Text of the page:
Robo-advice and human ingenuity – the future of financial advice is here

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Jeanette Marais | CEO | Momentum Investments | mail me | 


The recent announcement that heavyweight Wall Street bank, JP Morgan Chase has agreed to buy UK Robo-Adviser, Nutmeg, indicates the far-reaching effects of COVID-19 on the financial advice and wealth management industry as big business embraces this new model.

The process of digitisation is removing the very cornerstone on which the sector is built – that is, the human-to-human interface. This has been especially true of the way the industry has pivoted as a result of the onset of the pandemic.

We relied heavily on artificial intelligence, big data, cloud computing and connectivity to guide us through one of the most turbulent periods in human history.

We found that the incredible technological advancements of the 4th Industrial Revolution (4IR) could give us a competitive advantage, enhance our customers’ experience and give the end-client more control in this new low-touch environment. It was a fast track to the future.

Our shift into an increasingly digitised way of working has been accelerating over the last few decades. It has however been linked to an undercurrent of anxiety. We asked ourselves whether robo-advice, which entered the fold around ten years ago, would put traditional wealth advisers out of business. The short answer, is no, and it rests on one crucial factor – financial advice and investing is personal.

Take it personally

A survey conducted by PwC found that two-thirds of clients feel that financial services companies have lost the human touch in their client interactions. In an industry with a foundation of building trust and providing financial security, it was found that there is serious work to be done to not allow client experience to fall behind.

According to Forbes magazine, the connection between the adviser and client was changing and becoming more personal even before the pandemic, but since then, it has really intensified with a need to focus on adding value, offering real solutions and meeting the needs of today’s client.

We cannot reduce individuals to numbers and algorithms, and we cannot detract from the value of the human element, so how do we move forward in a digitised finance world? We adapt, we evolve, and we acknowledge that technology has the potential to disrupt or elevate our practice as financial professionals.

The human-robot hybrid solution

One of our core beliefs is that: With us, investing is personal – because financial advice and financial aspirations are personal. For this reason, we place emphasis on authentic-client-cantered interactions, and only humans can enable those interactions.

Technology however, is our trusted sidekick and we need to leverage it as we move towards the new norm within the developing digital economy.

Robo-adviser technology has opened the market to anyone wanting to invest, providing the client with an automated investment process that is cheaper, more efficient and a more flexible alternative to traditional services. This is also the way clients do their research before discussing financial matters with their advisers.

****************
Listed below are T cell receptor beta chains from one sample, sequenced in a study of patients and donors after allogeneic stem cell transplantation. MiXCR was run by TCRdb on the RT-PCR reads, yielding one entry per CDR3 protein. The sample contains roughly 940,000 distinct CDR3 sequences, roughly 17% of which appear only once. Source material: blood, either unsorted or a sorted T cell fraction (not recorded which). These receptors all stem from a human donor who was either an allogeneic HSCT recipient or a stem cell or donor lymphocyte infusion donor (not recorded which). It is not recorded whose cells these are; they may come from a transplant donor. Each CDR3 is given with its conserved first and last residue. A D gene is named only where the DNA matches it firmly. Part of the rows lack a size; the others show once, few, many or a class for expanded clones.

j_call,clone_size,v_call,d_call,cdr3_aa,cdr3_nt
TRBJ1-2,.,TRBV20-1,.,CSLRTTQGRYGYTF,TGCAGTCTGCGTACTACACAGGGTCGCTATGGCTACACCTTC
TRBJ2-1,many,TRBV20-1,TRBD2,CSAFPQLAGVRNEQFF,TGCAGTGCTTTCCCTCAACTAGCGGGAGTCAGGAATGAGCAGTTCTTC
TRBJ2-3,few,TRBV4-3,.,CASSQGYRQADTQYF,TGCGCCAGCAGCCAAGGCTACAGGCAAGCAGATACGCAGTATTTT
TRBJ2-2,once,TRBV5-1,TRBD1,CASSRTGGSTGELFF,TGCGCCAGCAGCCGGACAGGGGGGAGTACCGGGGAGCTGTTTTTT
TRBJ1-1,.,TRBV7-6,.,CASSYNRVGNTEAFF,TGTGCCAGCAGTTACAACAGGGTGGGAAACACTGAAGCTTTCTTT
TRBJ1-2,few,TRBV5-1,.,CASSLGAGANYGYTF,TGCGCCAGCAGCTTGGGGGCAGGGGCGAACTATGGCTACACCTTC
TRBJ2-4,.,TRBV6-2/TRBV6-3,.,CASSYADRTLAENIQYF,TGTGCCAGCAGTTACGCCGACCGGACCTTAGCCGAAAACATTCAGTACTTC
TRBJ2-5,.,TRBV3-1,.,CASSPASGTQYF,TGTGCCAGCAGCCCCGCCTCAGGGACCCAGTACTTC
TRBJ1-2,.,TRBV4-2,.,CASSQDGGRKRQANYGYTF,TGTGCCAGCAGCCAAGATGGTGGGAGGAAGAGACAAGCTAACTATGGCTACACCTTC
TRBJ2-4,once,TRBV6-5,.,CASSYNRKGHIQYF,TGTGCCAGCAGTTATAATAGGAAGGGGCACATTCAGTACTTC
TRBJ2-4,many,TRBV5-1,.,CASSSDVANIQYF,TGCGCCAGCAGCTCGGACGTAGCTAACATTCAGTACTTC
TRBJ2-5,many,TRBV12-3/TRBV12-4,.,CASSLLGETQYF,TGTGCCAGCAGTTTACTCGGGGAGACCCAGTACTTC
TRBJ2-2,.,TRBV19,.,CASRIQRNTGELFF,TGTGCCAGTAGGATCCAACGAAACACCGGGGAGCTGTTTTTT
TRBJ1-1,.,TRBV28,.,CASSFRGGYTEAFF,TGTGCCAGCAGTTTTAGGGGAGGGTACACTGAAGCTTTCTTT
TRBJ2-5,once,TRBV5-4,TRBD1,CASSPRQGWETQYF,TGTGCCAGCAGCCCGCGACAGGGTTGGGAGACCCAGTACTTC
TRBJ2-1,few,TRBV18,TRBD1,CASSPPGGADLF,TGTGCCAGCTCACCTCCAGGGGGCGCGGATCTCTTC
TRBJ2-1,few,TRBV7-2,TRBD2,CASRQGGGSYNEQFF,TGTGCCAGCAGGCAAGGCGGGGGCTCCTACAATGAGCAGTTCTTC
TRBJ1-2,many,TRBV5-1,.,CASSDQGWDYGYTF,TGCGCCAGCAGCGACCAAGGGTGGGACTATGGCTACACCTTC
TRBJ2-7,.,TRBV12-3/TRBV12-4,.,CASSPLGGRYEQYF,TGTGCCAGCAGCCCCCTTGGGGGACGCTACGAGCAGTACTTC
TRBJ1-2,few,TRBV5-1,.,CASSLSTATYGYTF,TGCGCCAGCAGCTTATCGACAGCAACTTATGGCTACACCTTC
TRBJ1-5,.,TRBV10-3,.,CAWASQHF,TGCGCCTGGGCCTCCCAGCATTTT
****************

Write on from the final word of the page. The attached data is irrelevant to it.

Digital technology and the human element can co-exist. Some clients prefer 100% digital and self-service, others would enjoy a hybrid advice journey while others want 100% adviser, human interaction. As financial advice companies, we need to cater to diversity and difference and use technology to save time, use our resources more efficiently and optimise our customer service experience.

The advice environment is changing, and we would like to see it change for the better. In a study we conducted in partnership with Oxford Risk in the UK, it was found that human error can be rectified and indeed, avoided through the use of software. Advisers are influenced by their human experiences, and this is where digital can lend a hand in providing an objective perspective.

Conversely, the Oxford Risk report found that while the robo-advisers offer a more accurate evaluation of the client’s position and investment recommendations, they have difficulty in reading, understanding and interpreting human behaviour and personality. Both human expertise and technological innovation have shortcomings. Together, we make a formidable team.

Towards a better future

Robo-advice should complement your practice in the same way that a Decision Review System or a Virtual Assisted Referee is used in professional cricket, tennis or football matches.

While it enhances consistency and accuracy, at the end of the day the final decision can still be made by the umpire, using human judgement.

We have come far, but we still have far to go. Our clients now expect that we embrace innovation and incorporate technologically-powered solutions into our service offerings so that we can deliver ease of use, accessibility, quality, personalisation and people-first experiences. Our new world is one of hybrids. May we embrace the change.


 



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